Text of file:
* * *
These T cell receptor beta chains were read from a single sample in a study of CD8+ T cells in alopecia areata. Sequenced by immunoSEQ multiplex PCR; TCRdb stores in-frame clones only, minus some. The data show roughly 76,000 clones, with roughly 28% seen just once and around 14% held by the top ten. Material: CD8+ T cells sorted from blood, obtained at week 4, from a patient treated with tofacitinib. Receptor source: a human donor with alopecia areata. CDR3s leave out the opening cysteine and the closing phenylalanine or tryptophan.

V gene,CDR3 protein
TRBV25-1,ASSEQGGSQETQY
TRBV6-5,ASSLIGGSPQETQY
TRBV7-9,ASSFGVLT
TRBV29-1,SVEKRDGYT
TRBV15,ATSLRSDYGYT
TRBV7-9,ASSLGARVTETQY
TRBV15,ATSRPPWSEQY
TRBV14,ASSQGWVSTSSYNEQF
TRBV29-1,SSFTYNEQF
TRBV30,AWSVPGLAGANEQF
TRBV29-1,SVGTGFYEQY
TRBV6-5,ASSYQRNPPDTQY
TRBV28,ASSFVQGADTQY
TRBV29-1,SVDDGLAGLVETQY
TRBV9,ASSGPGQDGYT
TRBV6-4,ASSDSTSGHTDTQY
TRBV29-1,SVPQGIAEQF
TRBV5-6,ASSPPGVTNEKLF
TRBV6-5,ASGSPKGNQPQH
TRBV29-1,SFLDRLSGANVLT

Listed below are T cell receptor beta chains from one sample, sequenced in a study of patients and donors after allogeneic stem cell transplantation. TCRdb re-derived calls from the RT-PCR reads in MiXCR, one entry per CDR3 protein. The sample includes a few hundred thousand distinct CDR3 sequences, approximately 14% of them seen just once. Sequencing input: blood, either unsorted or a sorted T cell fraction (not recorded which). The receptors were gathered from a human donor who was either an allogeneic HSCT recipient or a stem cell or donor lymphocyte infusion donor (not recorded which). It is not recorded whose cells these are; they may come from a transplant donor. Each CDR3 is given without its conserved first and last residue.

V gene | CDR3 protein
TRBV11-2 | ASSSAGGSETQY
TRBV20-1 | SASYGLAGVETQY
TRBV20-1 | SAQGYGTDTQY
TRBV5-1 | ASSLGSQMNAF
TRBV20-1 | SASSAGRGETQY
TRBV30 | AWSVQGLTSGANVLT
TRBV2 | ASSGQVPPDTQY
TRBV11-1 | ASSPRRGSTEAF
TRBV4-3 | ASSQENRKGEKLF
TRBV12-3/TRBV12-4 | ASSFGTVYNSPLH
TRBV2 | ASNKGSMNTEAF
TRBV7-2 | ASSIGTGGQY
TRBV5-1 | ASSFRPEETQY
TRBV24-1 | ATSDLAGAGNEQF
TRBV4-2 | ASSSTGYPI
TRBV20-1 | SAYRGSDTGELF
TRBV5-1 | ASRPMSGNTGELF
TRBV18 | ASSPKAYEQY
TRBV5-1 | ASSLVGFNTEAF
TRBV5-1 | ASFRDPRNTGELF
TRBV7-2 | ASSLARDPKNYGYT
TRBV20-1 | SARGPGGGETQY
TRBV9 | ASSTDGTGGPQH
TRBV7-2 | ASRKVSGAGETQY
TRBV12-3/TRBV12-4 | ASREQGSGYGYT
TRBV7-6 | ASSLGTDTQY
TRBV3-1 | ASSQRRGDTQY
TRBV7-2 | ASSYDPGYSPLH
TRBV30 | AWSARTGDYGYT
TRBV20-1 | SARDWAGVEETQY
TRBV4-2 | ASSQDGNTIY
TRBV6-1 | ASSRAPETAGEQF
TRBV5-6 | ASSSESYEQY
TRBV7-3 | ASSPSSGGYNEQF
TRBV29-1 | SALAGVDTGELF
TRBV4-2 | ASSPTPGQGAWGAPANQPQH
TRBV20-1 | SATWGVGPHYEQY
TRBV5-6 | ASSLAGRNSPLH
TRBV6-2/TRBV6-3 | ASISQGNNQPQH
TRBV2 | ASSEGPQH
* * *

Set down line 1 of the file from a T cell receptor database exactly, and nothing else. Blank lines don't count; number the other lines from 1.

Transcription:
These T cell receptor beta chains were read from a single sample in a study of CD8+ T cells in alopecia areata. Sequenced by immunoSEQ multiplex PCR; TCRdb stores in-frame clones only, minus some. The data show roughly 76,000 clones, with roughly 28% seen just once and around 14% held by the top ten. Material: CD8+ T cells sorted from blood, obtained at week 4, from a patient treated with tofacitinib. Receptor source: a human donor with alopecia areata. CDR3s leave out the opening cysteine and the closing phenylalanine or tryptophan.